1 of 2 people found the following review helpful
Has some limitations, but still thunderingly good,
This review is from: Belkin Thunderbolt Express Dock (Accessory)
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This product is useless without a Thunderbolt cable, yet it doesn't come with one. The reason for this isn't because Belkin doesn't manufacture a Thunderbolt cable of its own (it does), but because said cable would make an already pricey item even pricier. Just remember that, if you don't have any Thunderbolt cables lying around, the price of at least one cable has to be added to the Express Dock's price tag.
The styling of the Express Dock is suitably Apple-esque. It's very low-profile, with a solid aluminium shell and a cable channel on its underside to accommodate the Thunderbolt cable that runs to your Mac. The device looks good and feels good. What isn't so great is the fact that, while the Dock's range of connections necessitates the use of mains power, the device doesn't have an internal AC adapter; instead, it comes with a large "power brick" type of adapter, which is something to consider if you're intent upon using the Dock as a portable expansion unit.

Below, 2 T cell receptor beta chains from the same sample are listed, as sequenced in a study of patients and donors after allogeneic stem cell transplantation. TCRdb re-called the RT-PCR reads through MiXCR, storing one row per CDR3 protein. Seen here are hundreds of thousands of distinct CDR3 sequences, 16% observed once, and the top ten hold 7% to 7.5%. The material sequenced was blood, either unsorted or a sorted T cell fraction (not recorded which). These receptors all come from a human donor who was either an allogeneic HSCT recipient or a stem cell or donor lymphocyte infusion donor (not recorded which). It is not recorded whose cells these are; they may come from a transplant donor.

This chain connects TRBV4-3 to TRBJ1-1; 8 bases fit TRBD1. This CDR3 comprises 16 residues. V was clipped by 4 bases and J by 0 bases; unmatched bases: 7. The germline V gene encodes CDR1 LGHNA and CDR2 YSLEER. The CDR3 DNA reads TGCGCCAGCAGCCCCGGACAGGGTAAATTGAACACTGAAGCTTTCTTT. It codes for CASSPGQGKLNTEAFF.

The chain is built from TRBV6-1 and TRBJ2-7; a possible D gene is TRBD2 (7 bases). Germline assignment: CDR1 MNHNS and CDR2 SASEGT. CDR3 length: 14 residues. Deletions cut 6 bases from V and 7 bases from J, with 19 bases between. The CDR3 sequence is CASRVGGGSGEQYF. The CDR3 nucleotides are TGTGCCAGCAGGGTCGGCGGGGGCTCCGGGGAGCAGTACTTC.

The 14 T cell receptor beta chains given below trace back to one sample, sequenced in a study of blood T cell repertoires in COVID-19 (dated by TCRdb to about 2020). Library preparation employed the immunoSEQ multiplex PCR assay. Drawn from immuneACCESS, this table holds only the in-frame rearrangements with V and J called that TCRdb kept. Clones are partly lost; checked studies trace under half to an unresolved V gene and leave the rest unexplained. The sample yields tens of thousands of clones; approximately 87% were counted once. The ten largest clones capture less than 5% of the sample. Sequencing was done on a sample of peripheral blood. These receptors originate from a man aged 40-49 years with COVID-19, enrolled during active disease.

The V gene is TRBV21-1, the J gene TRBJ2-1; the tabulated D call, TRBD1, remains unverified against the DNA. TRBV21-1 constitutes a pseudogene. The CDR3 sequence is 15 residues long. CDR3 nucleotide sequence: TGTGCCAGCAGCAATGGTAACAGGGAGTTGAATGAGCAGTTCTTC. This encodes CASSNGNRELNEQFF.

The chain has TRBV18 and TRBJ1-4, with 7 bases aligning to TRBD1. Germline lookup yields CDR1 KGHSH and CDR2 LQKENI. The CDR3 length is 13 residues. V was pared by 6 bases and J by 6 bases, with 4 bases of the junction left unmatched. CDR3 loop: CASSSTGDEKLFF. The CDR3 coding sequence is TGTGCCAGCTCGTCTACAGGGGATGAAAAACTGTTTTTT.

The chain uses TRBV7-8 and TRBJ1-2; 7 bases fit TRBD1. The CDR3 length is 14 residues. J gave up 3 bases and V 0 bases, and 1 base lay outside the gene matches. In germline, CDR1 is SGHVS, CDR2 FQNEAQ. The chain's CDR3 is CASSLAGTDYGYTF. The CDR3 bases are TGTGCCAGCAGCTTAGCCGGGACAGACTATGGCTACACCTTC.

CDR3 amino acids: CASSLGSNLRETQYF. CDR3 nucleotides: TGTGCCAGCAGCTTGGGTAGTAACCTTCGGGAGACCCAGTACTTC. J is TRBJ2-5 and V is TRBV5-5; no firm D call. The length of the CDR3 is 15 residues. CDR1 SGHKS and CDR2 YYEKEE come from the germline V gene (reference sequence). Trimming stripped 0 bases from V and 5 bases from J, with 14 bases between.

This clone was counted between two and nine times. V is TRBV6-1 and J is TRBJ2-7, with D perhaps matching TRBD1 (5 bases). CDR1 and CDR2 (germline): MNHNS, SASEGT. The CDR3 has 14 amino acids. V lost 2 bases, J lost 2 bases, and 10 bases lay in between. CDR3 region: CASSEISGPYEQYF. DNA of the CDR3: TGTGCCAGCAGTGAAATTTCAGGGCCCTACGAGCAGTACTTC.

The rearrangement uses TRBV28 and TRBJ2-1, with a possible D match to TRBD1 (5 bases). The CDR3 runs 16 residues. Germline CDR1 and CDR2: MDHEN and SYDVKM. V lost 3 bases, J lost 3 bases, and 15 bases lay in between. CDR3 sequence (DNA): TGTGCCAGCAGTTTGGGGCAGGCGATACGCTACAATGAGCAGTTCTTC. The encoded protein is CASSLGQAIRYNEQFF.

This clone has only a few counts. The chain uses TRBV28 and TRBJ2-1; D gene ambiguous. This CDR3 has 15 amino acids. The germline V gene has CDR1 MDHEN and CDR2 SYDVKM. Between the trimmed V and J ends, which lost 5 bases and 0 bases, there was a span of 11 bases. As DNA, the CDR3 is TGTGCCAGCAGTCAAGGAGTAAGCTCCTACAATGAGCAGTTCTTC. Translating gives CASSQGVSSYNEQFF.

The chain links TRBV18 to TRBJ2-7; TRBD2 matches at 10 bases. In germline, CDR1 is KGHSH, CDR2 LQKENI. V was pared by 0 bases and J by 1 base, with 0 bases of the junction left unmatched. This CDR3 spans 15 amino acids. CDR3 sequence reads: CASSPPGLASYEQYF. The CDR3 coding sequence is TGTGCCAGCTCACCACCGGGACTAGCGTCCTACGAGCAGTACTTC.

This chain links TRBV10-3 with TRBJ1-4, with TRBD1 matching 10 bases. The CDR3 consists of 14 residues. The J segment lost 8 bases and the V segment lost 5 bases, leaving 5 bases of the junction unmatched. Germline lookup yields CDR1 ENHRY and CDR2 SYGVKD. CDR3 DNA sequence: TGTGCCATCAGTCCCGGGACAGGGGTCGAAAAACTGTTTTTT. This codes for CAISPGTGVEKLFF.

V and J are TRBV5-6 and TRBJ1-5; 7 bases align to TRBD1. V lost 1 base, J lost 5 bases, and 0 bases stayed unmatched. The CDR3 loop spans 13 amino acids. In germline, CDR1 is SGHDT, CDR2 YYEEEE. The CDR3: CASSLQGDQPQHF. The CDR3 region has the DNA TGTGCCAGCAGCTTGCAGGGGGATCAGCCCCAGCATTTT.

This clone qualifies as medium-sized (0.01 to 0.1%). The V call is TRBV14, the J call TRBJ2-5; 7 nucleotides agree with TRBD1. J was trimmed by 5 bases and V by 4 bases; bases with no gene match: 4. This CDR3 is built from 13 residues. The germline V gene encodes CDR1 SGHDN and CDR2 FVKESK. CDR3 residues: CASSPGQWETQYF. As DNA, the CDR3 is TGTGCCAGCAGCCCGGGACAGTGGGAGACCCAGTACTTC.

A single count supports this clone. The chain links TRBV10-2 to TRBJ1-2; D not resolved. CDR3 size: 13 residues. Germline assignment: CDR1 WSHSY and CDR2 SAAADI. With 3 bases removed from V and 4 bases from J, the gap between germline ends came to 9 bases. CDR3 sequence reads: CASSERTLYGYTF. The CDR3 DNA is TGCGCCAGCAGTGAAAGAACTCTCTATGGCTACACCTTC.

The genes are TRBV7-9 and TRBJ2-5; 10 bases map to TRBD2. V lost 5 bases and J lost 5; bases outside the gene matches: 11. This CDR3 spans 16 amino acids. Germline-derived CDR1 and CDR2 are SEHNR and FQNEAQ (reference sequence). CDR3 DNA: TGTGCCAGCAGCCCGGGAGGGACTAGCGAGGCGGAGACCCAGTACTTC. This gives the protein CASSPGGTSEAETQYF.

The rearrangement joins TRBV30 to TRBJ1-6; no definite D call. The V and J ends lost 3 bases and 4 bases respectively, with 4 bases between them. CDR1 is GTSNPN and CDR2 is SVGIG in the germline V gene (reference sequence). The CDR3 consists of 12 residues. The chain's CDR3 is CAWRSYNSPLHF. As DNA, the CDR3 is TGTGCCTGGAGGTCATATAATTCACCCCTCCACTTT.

The Dock is simple to use and has a decent range of connections, with Gigabit Ethernet, FireWire 800, two Thunderbolt ports, two 3.5mm audio ports and three USB 3.0 ports. There really should have been more than two Thunderbolt ports, since one of them is taken up the requisite connection to your Mac; this means that if you want to connect a hard drive and a monitor via Thunderbolt, and neither device is capable of daisy-chaining, you're out of luck. The USB ports have slower transfer speeds than typical non-hub-based USB 3.0 ports - a well-documented drawback of the Express Dock. It should also be mentioned that, while MacBook Pros with Retina displays have graduated to the next-gen Thunderbolt 2 standard, the Express Dock is limited to first-gen Thunderbolt (this probably won't make much difference to many users in practice).
Another drawback of the Dock is the fact that it doesn't play nice with Apple's USB SuperDrive. I couldn't get mine to work with it, though my SuperDrive has been especially temperamental ever since the advent of OS X 10.9 "Mavericks", refusing to work except when connected directly to the Mac, so this shortcoming might not be the fault of the Dock itself. I also couldn't get an Edimax USB Wi-Fi adapter to work with it; this adapter works when connected directly to the Mac, but refuses point-blank to do the same via the Dock.
Belkin's Thunderbolt Express Dock is a nice product that does its job well and looks good while doing it. As long as you're aware of its limitations, and aren't put off by the high price tag, then it's a worthwhile, attractive expansion unit, especially for use with slightly older or port-deficient hardware configurations.